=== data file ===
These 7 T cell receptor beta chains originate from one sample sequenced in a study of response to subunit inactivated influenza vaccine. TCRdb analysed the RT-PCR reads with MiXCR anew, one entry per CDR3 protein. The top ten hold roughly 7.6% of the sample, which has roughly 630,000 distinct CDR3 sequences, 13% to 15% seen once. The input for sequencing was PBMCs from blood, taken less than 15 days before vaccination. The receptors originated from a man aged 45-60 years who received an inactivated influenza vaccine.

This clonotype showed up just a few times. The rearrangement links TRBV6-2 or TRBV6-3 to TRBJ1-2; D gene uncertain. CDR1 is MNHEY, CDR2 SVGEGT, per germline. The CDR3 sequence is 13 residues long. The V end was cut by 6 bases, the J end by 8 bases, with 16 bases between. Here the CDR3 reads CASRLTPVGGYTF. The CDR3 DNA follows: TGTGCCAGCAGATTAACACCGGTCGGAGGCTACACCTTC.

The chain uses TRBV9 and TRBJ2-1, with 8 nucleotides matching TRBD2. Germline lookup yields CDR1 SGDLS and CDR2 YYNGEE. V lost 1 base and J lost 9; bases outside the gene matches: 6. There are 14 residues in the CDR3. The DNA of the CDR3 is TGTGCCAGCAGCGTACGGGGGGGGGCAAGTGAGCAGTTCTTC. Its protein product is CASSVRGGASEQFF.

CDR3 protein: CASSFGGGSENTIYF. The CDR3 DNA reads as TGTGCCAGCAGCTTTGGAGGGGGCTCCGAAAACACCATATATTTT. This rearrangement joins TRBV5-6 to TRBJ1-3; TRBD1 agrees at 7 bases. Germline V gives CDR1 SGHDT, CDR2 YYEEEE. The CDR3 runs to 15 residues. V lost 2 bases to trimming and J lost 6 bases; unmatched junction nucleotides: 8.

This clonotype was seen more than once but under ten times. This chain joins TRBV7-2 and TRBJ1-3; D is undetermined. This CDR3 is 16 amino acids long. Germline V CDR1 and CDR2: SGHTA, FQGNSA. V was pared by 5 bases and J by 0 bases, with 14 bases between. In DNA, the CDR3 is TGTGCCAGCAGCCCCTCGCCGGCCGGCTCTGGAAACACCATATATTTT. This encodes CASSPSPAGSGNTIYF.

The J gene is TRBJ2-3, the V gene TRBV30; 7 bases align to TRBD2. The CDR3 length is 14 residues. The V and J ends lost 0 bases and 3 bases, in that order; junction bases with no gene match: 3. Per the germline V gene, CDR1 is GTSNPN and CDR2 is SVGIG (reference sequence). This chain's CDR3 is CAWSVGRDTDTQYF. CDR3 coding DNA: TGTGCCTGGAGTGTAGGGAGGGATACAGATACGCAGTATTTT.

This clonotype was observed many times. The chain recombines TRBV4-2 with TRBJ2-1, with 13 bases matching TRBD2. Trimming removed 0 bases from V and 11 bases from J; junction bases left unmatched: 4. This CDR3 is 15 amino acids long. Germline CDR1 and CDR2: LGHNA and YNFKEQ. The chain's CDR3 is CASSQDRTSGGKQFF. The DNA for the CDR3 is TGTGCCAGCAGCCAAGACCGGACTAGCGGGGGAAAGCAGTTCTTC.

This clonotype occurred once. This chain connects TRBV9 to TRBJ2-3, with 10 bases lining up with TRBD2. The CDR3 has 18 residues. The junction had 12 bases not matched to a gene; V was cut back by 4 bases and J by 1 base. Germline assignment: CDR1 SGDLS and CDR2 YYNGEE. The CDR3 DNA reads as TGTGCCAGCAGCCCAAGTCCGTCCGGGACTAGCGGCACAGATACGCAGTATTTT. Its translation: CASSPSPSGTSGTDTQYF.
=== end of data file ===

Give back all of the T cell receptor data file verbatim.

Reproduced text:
These 7 T cell receptor beta chains originate from one sample sequenced in a study of response to subunit inactivated influenza vaccine. TCRdb analysed the RT-PCR reads with MiXCR anew, one entry per CDR3 protein. The top ten hold roughly 7.6% of the sample, which has roughly 630,000 distinct CDR3 sequences, 13% to 15% seen once. The input for sequencing was PBMCs from blood, taken less than 15 days before vaccination. The receptors originated from a man aged 45-60 years who received an inactivated influenza vaccine.

This clonotype showed up just a few times. The rearrangement links TRBV6-2 or TRBV6-3 to TRBJ1-2; D gene uncertain. CDR1 is MNHEY, CDR2 SVGEGT, per germline. The CDR3 sequence is 13 residues long. The V end was cut by 6 bases, the J end by 8 bases, with 16 bases between. Here the CDR3 reads CASRLTPVGGYTF. The CDR3 DNA follows: TGTGCCAGCAGATTAACACCGGTCGGAGGCTACACCTTC.

The chain uses TRBV9 and TRBJ2-1, with 8 nucleotides matching TRBD2. Germline lookup yields CDR1 SGDLS and CDR2 YYNGEE. V lost 1 base and J lost 9; bases outside the gene matches: 6. There are 14 residues in the CDR3. The DNA of the CDR3 is TGTGCCAGCAGCGTACGGGGGGGGGCAAGTGAGCAGTTCTTC. Its protein product is CASSVRGGASEQFF.

CDR3 protein: CASSFGGGSENTIYF. The CDR3 DNA reads as TGTGCCAGCAGCTTTGGAGGGGGCTCCGAAAACACCATATATTTT. This rearrangement joins TRBV5-6 to TRBJ1-3; TRBD1 agrees at 7 bases. Germline V gives CDR1 SGHDT, CDR2 YYEEEE. The CDR3 runs to 15 residues. V lost 2 bases to trimming and J lost 6 bases; unmatched junction nucleotides: 8.

This clonotype was seen more than once but under ten times. This chain joins TRBV7-2 and TRBJ1-3; D is undetermined. This CDR3 is 16 amino acids long. Germline V CDR1 and CDR2: SGHTA, FQGNSA. V was pared by 5 bases and J by 0 bases, with 14 bases between. In DNA, the CDR3 is TGTGCCAGCAGCCCCTCGCCGGCCGGCTCTGGAAACACCATATATTTT. This encodes CASSPSPAGSGNTIYF.

The J gene is TRBJ2-3, the V gene TRBV30; 7 bases align to TRBD2. The CDR3 length is 14 residues. The V and J ends lost 0 bases and 3 bases, in that order; junction bases with no gene match: 3. Per the germline V gene, CDR1 is GTSNPN and CDR2 is SVGIG (reference sequence). This chain's CDR3 is CAWSVGRDTDTQYF. CDR3 coding DNA: TGTGCCTGGAGTGTAGGGAGGGATACAGATACGCAGTATTTT.

This clonotype was observed many times. The chain recombines TRBV4-2 with TRBJ2-1, with 13 bases matching TRBD2. Trimming removed 0 bases from V and 11 bases from J; junction bases left unmatched: 4. This CDR3 is 15 amino acids long. Germline CDR1 and CDR2: LGHNA and YNFKEQ. The chain's CDR3 is CASSQDRTSGGKQFF. The DNA for the CDR3 is TGTGCCAGCAGCCAAGACCGGACTAGCGGGGGAAAGCAGTTCTTC.

This clonotype occurred once. This chain connects TRBV9 to TRBJ2-3, with 10 bases lining up with TRBD2. The CDR3 has 18 residues. The junction had 12 bases not matched to a gene; V was cut back by 4 bases and J by 1 base. Germline assignment: CDR1 SGDLS and CDR2 YYNGEE. The CDR3 DNA reads as TGTGCCAGCAGCCCAAGTCCGTCCGGGACTAGCGGCACAGATACGCAGTATTTT. Its translation: CASSPSPSGTSGTDTQYF.